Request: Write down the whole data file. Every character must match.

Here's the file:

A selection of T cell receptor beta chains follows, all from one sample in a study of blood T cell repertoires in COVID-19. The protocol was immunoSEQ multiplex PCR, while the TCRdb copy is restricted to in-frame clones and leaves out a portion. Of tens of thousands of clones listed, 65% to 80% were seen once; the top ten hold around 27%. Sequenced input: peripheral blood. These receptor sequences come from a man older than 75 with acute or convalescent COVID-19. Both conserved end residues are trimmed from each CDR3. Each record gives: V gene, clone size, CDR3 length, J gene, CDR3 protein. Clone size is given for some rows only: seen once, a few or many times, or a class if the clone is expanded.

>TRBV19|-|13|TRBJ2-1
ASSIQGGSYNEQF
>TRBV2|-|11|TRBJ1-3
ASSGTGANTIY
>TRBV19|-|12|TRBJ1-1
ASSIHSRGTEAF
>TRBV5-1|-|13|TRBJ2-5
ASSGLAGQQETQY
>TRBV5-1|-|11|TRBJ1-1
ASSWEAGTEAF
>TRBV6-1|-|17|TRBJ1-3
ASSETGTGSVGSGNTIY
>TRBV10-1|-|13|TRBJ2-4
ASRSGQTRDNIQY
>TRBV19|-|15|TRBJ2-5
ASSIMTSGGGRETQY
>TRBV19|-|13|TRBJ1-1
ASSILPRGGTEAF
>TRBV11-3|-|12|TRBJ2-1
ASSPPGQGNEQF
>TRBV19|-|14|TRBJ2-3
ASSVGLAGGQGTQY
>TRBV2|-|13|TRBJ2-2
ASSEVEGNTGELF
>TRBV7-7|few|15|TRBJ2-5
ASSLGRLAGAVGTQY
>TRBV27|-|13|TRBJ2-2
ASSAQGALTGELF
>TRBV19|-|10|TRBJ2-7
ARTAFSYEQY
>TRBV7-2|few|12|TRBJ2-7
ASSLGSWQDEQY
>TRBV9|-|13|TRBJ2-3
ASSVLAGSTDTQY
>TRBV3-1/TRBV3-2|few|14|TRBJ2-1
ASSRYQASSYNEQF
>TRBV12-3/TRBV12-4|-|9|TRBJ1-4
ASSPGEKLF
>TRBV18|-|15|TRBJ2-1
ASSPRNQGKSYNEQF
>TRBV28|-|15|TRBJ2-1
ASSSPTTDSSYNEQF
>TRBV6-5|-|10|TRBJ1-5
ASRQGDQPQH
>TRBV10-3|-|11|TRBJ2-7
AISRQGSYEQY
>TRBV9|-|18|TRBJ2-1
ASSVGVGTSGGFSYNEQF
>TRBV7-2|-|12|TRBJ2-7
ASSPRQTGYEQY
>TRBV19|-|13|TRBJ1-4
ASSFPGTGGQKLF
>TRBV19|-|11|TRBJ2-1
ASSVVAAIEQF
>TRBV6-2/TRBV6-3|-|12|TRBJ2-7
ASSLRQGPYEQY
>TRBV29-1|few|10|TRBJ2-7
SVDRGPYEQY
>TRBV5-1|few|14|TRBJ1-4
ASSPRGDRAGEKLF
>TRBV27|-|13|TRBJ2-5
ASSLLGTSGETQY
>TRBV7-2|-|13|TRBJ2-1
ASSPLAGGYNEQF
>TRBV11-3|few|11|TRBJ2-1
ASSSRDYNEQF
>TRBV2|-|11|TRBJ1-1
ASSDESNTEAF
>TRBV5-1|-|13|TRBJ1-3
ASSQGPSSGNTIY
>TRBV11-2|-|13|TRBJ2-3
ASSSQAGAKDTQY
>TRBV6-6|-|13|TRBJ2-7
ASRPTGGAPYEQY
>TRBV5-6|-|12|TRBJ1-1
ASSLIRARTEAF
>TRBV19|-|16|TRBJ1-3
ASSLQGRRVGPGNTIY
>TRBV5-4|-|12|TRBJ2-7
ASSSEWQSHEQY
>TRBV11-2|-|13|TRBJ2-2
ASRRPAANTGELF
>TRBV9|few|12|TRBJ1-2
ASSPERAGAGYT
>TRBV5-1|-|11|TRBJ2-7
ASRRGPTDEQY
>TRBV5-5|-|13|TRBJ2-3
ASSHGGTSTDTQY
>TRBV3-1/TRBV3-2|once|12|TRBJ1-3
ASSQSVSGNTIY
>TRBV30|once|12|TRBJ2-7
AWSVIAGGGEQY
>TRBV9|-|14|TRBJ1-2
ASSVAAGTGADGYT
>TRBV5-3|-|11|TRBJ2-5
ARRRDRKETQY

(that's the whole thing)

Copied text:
A selection of T cell receptor beta chains follows, all from one sample in a study of blood T cell repertoires in COVID-19. The protocol was immunoSEQ multiplex PCR, while the TCRdb copy is restricted to in-frame clones and leaves out a portion. Of tens of thousands of clones listed, 65% to 80% were seen once; the top ten hold around 27%. Sequenced input: peripheral blood. These receptor sequences come from a man older than 75 with acute or convalescent COVID-19. Both conserved end residues are trimmed from each CDR3. Each record gives: V gene, clone size, CDR3 length, J gene, CDR3 protein. Clone size is given for some rows only: seen once, a few or many times, or a class if the clone is expanded.

>TRBV19|-|13|TRBJ2-1
ASSIQGGSYNEQF
>TRBV2|-|11|TRBJ1-3
ASSGTGANTIY
>TRBV19|-|12|TRBJ1-1
ASSIHSRGTEAF
>TRBV5-1|-|13|TRBJ2-5
ASSGLAGQQETQY
>TRBV5-1|-|11|TRBJ1-1
ASSWEAGTEAF
>TRBV6-1|-|17|TRBJ1-3
ASSETGTGSVGSGNTIY
>TRBV10-1|-|13|TRBJ2-4
ASRSGQTRDNIQY
>TRBV19|-|15|TRBJ2-5
ASSIMTSGGGRETQY
>TRBV19|-|13|TRBJ1-1
ASSILPRGGTEAF
>TRBV11-3|-|12|TRBJ2-1
ASSPPGQGNEQF
>TRBV19|-|14|TRBJ2-3
ASSVGLAGGQGTQY
>TRBV2|-|13|TRBJ2-2
ASSEVEGNTGELF
>TRBV7-7|few|15|TRBJ2-5
ASSLGRLAGAVGTQY
>TRBV27|-|13|TRBJ2-2
ASSAQGALTGELF
>TRBV19|-|10|TRBJ2-7
ARTAFSYEQY
>TRBV7-2|few|12|TRBJ2-7
ASSLGSWQDEQY
>TRBV9|-|13|TRBJ2-3
ASSVLAGSTDTQY
>TRBV3-1/TRBV3-2|few|14|TRBJ2-1
ASSRYQASSYNEQF
>TRBV12-3/TRBV12-4|-|9|TRBJ1-4
ASSPGEKLF
>TRBV18|-|15|TRBJ2-1
ASSPRNQGKSYNEQF
>TRBV28|-|15|TRBJ2-1
ASSSPTTDSSYNEQF
>TRBV6-5|-|10|TRBJ1-5
ASRQGDQPQH
>TRBV10-3|-|11|TRBJ2-7
AISRQGSYEQY
>TRBV9|-|18|TRBJ2-1
ASSVGVGTSGGFSYNEQF
>TRBV7-2|-|12|TRBJ2-7
ASSPRQTGYEQY
>TRBV19|-|13|TRBJ1-4
ASSFPGTGGQKLF
>TRBV19|-|11|TRBJ2-1
ASSVVAAIEQF
>TRBV6-2/TRBV6-3|-|12|TRBJ2-7
ASSLRQGPYEQY
>TRBV29-1|few|10|TRBJ2-7
SVDRGPYEQY
>TRBV5-1|few|14|TRBJ1-4
ASSPRGDRAGEKLF
>TRBV27|-|13|TRBJ2-5
ASSLLGTSGETQY
>TRBV7-2|-|13|TRBJ2-1
ASSPLAGGYNEQF
>TRBV11-3|few|11|TRBJ2-1
ASSSRDYNEQF
>TRBV2|-|11|TRBJ1-1
ASSDESNTEAF
>TRBV5-1|-|13|TRBJ1-3
ASSQGPSSGNTIY
>TRBV11-2|-|13|TRBJ2-3
ASSSQAGAKDTQY
>TRBV6-6|-|13|TRBJ2-7
ASRPTGGAPYEQY
>TRBV5-6|-|12|TRBJ1-1
ASSLIRARTEAF
>TRBV19|-|16|TRBJ1-3
ASSLQGRRVGPGNTIY
>TRBV5-4|-|12|TRBJ2-7
ASSSEWQSHEQY
>TRBV11-2|-|13|TRBJ2-2
ASRRPAANTGELF
>TRBV9|few|12|TRBJ1-2
ASSPERAGAGYT
>TRBV5-1|-|11|TRBJ2-7
ASRRGPTDEQY
>TRBV5-5|-|13|TRBJ2-3
ASSHGGTSTDTQY
>TRBV3-1/TRBV3-2|once|12|TRBJ1-3
ASSQSVSGNTIY
>TRBV30|once|12|TRBJ2-7
AWSVIAGGGEQY
>TRBV9|-|14|TRBJ1-2
ASSVAAGTGADGYT
>TRBV5-3|-|11|TRBJ2-5
ARRRDRKETQY